The normalization of olfactory representations for concentration does not imply that concentration information is lost. Model mitral cells excited by an odor stimulus exhibited shorter spike latencies as concentration increased (Figure 4), consistent with experimental data [63, 75]. Concentration may also be represented in the degree of stimulus-evoked spike synchronization among mitral cells, as has been suggested for the insect antennal lobe . Finally, middle and deep tufted cells, as well as the trigeminal system, may contribute to the representation and perception of odor intensity . NTCE does not eliminate concentration information, but simply mitigates its impact on odor quality representations.
Contrast enhancement tested with systematically varying odor stimuli
Interpretations of existing data
Contrast enhancement among the representations of structurally similar odorants has been widely attributed to a process of reciprocal inhibition between mitral cells mediated via mutual dendrodendritic synapses with the dendrites of inhibitory granule cells [10, 78–81], though lateral interactions via periglomerular neurons have also been proposed to mediate this function [2, 82, 83]. Lateral projections and their putative formation of an inhibitory surround have been both explicitly and implicitly presumed to reflect the two physical dimensions afforded by the columnar structure of the olfactory bulb such that physically neighboring mitral cells mutually inhibit one another more strongly than do more distantly neighboring cells [2, 10, 38, 79, 80, 84, 85], perhaps by analogy with the retina . However, as explained above, physical proximity-based solutions such as decremental lateral inhibition cannot effectively mediate similarity-dependent computations such as contrast enhancement in a high-dimensional modality such as olfaction.
This problem has been specifically investigated in the analogous honeybee antennal lobe, using calcium imaging of odor-evoked glomerular activity among convergent OSNs and projection neurons (PNs; analogous to vertebrate mitral cells). Increasing odorant concentrations increased glomerular activation levels and recruited additional glomeruli, as in the vertebrate OB, while PNs tended to become more inhibited as odorant concentrations increased, particularly within reasonable concentration ranges . Furthermore, in a systematic study of the transformation between OSN and PN odor-evoked activity patterns, PN activity patterns were significantly better fit by a model using a functionally-based pattern of inhibition (comparable to that generated by NTCE) than by a model employing nearest-neighbor lateral inhibition . Indeed, the best fits based on nearest-neighbor inhibitory projections were similar to control fits based on random interglomerular projections.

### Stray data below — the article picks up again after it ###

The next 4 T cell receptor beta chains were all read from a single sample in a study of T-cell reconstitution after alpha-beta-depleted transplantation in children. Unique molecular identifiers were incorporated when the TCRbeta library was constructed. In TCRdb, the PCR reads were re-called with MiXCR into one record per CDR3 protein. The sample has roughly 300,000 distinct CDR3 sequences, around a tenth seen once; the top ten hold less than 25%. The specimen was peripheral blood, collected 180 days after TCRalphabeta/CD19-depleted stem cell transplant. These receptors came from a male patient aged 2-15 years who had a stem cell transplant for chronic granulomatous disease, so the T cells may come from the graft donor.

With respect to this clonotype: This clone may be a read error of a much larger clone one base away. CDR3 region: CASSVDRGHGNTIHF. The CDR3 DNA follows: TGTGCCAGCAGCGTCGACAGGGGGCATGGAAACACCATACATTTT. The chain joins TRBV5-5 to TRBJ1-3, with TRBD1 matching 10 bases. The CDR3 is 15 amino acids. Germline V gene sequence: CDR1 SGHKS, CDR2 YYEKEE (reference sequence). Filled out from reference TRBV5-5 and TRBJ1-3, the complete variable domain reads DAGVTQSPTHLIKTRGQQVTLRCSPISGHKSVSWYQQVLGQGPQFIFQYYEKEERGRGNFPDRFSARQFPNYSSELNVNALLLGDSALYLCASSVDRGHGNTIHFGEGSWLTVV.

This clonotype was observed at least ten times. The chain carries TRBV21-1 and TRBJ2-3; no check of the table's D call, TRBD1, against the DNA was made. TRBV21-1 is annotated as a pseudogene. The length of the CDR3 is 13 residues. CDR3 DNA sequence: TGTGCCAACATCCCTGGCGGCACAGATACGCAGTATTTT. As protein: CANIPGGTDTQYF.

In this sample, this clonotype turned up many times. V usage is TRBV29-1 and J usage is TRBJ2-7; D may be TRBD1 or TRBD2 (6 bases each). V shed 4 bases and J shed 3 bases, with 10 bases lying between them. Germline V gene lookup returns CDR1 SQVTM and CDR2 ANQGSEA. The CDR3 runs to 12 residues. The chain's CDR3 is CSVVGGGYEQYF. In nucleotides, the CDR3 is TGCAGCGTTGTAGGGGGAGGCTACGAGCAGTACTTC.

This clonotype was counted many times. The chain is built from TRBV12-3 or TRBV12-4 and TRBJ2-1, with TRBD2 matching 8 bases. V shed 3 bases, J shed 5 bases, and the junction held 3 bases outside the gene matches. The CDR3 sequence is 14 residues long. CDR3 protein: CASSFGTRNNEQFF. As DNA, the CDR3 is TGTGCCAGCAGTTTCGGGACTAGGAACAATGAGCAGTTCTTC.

Even within the vertebrate olfactory bulb, the hypothesis of proximity-based representations of odor similarity, while popular, is contraindicated in the literature. Mitral cells innervating neighboring glomeruli exhibit unrelated odorant response profiles , in contrast to mitral cells innervating the same glomerulus, which have very similar profiles . Furthermore, as odor quality is gradually changed, using common, behaviorally validated models for the systematic variation of odor quality [10, 27, 90, 91], the glomeruli recruited and lost from the gradually shifting odor representation are broadly distributed across the bulb rather than being consistently adjacent [42, 45, 71]. Quantitative measurements of response-correlated maps have revealed broad regions of odor-evoked inhibition among mitral cells that do not directly sample from strongly activated glomerular domains , a result consistent with numerous studies suggesting that a net inhibition is a common response of mitral cells to odor or olfactory nerve stimulation [54, 63, 72, 74, 75, 89, 92]. While this result alone does not exclude the possibility of (broad) center-surround inhibition, it is more consistent with a widespread, locally-induced, nontopographical pattern of inhibition such as that produced by NTCE. Indeed, in support of the latter hypothesis, strong odor-evoked inhibition of mitral cells has been clearly observed at locations far removed from the region(s) of peak activation evoked by that odor , and in vivo recordings coupled with calcium imaging data have suggested that action potential amplitudes and evoked calcium transients in mitral cell lateral dendrites do not decline in amplitude with increasing distance from the soma, but instead are propagated nondecrementally, suggesting an axon-like mechanism . Both of these results argue against a decremental, topographically localized projection of lateral inhibition. Finally, while granule cell-mediated lateral inhibition can affect spike timing in mitral cells , these inhibitory synaptic inputs, widely distributed along mitral cell lateral dendrites, may not be capable of preventing spike initiation in mitral cells, particularly given that mitral cell spikes may be initiated in the primary dendrite and even potentially the glomerular tuft [52, 62, 95]. This implicates glomerular circuitry, rather than external plexiform layer circuitry, as the primary determinant of whether a given mitral cell will respond to a given odor input with action potentials or with inhibition. However, the long projections of mitral cell lateral dendrites and their dense interconnectivity with granule cell dendrites are likely to underlie a network of mutual inhibition among mitral cells approaching all-to-all connectivity, and hence are likely to be capable of performing secondary computations upon arbitrarily high-dimensional maps. The mitral-granule network is therefore potentially well suited to transform glomerular output in accordance with odor learning, presumably through the learned modification of mitral-granule reciprocal synapses and learning-correlated granule cell neurogenesis [96–99], and perhaps involving the generation of field oscillations and the synchronization of mitral cell spikes [94, 100–103]. Indeed, a contrast enhancement transformation based on local field oscillations and spike synchronization has been modeled in antennal lobe PNs, analogous to mitral cells [76, 104].